China’s freighter conversion business limps along

Prior to the economic crisis, there was a great deal of hype when the first passengerto- freighter aircraft conversions were completed in China, and the rapid air cargo growth fuelled expectations that this industry was about to boom. From airlines to conversion experts like Boeing, Pemco, Haeco and its subsidiaries were all elated, but today, no one wants to talk about the business. By Wong Joon San.

China nascent narrowbody conversion companies – like their US and European counterparts – were hit hard. But as the industry recovers and as more airlines take delivery of their A380s and Boeing’s Dreamliner 787 reaches customers by the end of 2010, more airframes are expected to become available for passenger to freighter conversions over the next few years.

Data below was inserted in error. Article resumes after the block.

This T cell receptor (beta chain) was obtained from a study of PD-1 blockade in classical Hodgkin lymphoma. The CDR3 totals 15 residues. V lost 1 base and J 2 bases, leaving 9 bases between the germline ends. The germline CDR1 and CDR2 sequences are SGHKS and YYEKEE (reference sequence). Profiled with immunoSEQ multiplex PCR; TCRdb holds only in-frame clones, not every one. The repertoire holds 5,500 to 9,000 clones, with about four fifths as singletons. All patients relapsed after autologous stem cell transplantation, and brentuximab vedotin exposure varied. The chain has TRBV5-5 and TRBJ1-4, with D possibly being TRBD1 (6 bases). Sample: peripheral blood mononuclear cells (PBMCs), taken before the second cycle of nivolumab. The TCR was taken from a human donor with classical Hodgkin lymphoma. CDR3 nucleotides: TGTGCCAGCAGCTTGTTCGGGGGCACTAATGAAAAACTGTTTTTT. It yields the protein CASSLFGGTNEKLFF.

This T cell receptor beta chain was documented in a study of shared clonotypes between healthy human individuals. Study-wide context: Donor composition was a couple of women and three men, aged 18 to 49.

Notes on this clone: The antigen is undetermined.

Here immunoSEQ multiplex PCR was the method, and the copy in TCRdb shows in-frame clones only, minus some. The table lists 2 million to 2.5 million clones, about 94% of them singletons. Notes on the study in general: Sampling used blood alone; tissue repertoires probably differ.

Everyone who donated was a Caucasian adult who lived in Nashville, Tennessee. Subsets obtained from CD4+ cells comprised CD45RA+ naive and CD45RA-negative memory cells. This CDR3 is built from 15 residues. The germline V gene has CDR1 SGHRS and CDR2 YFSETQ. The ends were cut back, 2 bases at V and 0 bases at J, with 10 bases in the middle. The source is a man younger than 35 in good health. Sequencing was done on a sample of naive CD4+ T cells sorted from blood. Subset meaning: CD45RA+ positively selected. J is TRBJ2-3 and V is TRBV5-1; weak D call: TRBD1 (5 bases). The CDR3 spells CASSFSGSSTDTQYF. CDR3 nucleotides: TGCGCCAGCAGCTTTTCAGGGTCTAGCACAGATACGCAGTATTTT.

Xiamen-based Taikoo (Xiamen) Aircraft Engineering Company Limited (TAECO), based in Xiamen, sister company of Hong Kong-based Hong Kong Aircraft Engineering Company Limited (HAECO), and another sister company, Taikoo (Shandong) Aircraft Engineering Company limited (STAECO) based in Jinan, which are market leaders in freighter conversions in China, declined comment about the business.

Guangzhou Aircraft Maintenance and Engineering Company, Ltd. (GAMECO), another MRO facility operate in Guangzhou, successfully completed the first A300-600 passenger-to-freighter conversation outside Europe in February2009, but it also declined to comment.

Conversion orders
While most airlines kept their conversion plans on the sidelines during the global recession, Hainan Airlines, a subsidiary of HNA Group, placed orders to convert six B737-300 passenger aircraft to freighter configuration last year. The deal was made public on 2 February 2010 with Hainan Airlines announcing that it had struck an agreement with STAECO and Pemco World Air Services, Inc., to carry out the conversions.